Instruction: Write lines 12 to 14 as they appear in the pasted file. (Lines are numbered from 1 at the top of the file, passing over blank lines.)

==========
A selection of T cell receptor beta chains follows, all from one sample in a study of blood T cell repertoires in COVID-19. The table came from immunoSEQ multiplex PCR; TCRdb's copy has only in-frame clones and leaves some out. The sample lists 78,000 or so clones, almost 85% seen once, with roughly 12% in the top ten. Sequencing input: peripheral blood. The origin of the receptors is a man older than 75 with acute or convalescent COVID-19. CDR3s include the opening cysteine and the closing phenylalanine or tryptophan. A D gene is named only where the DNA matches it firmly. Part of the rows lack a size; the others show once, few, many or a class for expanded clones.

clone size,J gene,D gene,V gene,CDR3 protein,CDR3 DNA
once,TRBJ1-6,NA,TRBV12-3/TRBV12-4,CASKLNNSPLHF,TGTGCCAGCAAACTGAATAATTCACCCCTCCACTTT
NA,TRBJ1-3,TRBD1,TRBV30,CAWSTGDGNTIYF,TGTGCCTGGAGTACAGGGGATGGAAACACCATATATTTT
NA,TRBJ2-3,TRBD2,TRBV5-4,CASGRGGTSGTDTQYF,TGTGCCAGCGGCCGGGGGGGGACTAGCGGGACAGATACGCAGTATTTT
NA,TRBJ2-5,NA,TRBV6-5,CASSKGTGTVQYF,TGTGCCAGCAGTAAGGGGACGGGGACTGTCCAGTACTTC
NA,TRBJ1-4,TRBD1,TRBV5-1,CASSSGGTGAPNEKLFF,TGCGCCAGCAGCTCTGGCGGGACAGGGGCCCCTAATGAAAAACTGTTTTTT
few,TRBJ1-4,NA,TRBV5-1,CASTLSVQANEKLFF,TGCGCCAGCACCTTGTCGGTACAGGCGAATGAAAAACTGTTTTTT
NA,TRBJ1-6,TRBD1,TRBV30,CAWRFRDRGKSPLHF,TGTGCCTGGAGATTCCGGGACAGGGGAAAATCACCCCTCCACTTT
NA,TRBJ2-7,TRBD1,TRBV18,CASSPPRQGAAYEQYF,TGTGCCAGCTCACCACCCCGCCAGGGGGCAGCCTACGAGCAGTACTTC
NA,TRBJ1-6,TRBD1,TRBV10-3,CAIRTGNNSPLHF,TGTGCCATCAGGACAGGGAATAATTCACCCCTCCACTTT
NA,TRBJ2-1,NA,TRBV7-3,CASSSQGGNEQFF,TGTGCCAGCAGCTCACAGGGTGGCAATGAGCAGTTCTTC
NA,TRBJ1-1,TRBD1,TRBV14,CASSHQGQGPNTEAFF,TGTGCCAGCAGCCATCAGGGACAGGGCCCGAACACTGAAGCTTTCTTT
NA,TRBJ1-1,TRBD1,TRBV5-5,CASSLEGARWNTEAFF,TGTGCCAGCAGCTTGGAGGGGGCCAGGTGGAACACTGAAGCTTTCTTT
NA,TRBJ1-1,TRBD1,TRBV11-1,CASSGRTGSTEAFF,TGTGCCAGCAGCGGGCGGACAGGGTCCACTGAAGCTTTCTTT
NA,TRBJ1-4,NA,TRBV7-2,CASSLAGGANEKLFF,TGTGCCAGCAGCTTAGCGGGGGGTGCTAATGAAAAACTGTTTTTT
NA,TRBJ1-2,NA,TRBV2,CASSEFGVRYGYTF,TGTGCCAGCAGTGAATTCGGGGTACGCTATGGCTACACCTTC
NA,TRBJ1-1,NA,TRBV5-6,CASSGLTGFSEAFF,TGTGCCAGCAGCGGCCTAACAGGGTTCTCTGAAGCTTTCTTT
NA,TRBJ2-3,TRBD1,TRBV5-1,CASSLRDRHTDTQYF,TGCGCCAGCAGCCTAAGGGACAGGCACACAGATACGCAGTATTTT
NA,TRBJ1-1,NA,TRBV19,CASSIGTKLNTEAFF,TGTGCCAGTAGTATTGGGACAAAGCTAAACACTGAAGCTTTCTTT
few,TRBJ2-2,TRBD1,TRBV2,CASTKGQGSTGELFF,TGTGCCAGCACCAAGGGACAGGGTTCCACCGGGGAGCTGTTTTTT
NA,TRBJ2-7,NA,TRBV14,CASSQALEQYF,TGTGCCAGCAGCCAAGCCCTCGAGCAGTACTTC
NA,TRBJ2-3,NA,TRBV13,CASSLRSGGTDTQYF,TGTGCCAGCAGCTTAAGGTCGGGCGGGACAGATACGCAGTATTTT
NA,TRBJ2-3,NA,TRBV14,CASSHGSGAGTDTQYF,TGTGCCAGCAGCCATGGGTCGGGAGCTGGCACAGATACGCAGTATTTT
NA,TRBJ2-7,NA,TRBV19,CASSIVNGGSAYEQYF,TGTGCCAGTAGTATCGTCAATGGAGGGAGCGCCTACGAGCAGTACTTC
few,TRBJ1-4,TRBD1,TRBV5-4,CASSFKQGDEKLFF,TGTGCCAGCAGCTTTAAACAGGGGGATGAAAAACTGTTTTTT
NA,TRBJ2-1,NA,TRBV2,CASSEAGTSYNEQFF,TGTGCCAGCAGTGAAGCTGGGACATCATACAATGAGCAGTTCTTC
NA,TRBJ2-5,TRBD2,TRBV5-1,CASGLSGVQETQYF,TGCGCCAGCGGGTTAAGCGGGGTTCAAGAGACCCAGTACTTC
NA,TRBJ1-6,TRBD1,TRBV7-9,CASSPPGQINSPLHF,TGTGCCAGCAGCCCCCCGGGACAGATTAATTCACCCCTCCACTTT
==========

NA,TRBJ2-1,NA,TRBV7-3,CASSSQGGNEQFF,TGTGCCAGCAGCTCACAGGGTGGCAATGAGCAGTTCTTC
NA,TRBJ1-1,TRBD1,TRBV14,CASSHQGQGPNTEAFF,TGTGCCAGCAGCCATCAGGGACAGGGCCCGAACACTGAAGCTTTCTTT
NA,TRBJ1-1,TRBD1,TRBV5-5,CASSLEGARWNTEAFF,TGTGCCAGCAGCTTGGAGGGGGCCAGGTGGAACACTGAAGCTTTCTTT